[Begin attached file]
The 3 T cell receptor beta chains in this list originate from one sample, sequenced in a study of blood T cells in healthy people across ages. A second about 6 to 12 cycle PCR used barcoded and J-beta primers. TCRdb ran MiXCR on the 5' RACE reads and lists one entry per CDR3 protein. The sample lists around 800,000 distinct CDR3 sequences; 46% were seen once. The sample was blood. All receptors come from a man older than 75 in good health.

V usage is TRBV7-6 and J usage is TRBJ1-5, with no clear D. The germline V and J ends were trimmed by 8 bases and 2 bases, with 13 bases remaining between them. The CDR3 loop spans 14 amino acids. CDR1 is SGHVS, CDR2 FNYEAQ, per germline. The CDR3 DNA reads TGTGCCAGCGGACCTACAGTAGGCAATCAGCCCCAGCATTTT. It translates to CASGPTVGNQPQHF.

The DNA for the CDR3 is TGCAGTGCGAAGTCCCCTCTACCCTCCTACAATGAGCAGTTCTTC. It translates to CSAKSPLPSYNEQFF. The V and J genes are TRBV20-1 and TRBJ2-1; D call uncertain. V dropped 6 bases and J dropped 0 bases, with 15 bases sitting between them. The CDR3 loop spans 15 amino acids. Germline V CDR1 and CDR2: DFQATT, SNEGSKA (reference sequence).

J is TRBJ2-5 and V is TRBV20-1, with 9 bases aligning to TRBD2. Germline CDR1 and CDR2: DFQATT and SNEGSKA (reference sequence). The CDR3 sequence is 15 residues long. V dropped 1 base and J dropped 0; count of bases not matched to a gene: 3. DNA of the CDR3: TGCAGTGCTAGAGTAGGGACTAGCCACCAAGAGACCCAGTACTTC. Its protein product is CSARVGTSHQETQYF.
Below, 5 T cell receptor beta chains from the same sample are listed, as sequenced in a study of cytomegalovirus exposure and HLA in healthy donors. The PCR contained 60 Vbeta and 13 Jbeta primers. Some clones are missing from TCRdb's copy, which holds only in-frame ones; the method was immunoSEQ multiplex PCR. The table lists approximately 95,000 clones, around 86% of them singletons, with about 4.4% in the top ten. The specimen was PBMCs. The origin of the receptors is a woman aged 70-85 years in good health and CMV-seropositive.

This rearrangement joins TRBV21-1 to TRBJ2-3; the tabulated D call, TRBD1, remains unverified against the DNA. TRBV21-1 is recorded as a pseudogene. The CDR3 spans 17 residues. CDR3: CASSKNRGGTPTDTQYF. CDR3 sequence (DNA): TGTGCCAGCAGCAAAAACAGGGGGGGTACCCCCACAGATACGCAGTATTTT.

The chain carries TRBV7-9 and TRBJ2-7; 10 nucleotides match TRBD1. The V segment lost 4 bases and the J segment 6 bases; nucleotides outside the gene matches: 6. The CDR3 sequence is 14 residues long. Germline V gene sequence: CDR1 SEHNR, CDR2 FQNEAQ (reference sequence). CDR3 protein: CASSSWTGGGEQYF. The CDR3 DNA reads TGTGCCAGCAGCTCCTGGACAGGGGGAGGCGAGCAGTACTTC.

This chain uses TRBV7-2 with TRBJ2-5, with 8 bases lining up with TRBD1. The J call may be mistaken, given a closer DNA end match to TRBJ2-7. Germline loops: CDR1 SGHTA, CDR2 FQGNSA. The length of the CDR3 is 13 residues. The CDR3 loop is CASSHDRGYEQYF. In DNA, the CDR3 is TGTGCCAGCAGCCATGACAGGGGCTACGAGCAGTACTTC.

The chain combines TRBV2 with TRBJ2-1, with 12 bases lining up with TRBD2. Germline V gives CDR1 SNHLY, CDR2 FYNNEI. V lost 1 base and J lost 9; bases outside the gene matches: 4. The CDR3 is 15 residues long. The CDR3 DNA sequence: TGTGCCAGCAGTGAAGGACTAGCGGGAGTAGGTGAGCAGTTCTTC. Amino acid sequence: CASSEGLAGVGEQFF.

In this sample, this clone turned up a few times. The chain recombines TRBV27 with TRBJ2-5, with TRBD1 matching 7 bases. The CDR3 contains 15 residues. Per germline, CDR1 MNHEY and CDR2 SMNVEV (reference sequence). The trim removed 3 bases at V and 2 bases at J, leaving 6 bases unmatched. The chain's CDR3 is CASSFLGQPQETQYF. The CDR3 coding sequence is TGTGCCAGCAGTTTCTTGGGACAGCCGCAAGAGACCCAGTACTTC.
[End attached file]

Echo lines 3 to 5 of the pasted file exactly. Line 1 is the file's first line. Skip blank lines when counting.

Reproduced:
The DNA for the CDR3 is TGCAGTGCGAAGTCCCCTCTACCCTCCTACAATGAGCAGTTCTTC. It translates to CSAKSPLPSYNEQFF. The V and J genes are TRBV20-1 and TRBJ2-1; D call uncertain. V dropped 6 bases and J dropped 0 bases, with 15 bases sitting between them. The CDR3 loop spans 15 amino acids. Germline V CDR1 and CDR2: DFQATT, SNEGSKA (reference sequence).

J is TRBJ2-5 and V is TRBV20-1, with 9 bases aligning to TRBD2. Germline CDR1 and CDR2: DFQATT and SNEGSKA (reference sequence). The CDR3 sequence is 15 residues long. V dropped 1 base and J dropped 0; count of bases not matched to a gene: 3. DNA of the CDR3: TGCAGTGCTAGAGTAGGGACTAGCCACCAAGAGACCCAGTACTTC. Its protein product is CSARVGTSHQETQYF.
Below, 5 T cell receptor beta chains from the same sample are listed, as sequenced in a study of cytomegalovirus exposure and HLA in healthy donors. The PCR contained 60 Vbeta and 13 Jbeta primers. Some clones are missing from TCRdb's copy, which holds only in-frame ones; the method was immunoSEQ multiplex PCR. The table lists approximately 95,000 clones, around 86% of them singletons, with about 4.4% in the top ten. The specimen was PBMCs. The origin of the receptors is a woman aged 70-85 years in good health and CMV-seropositive.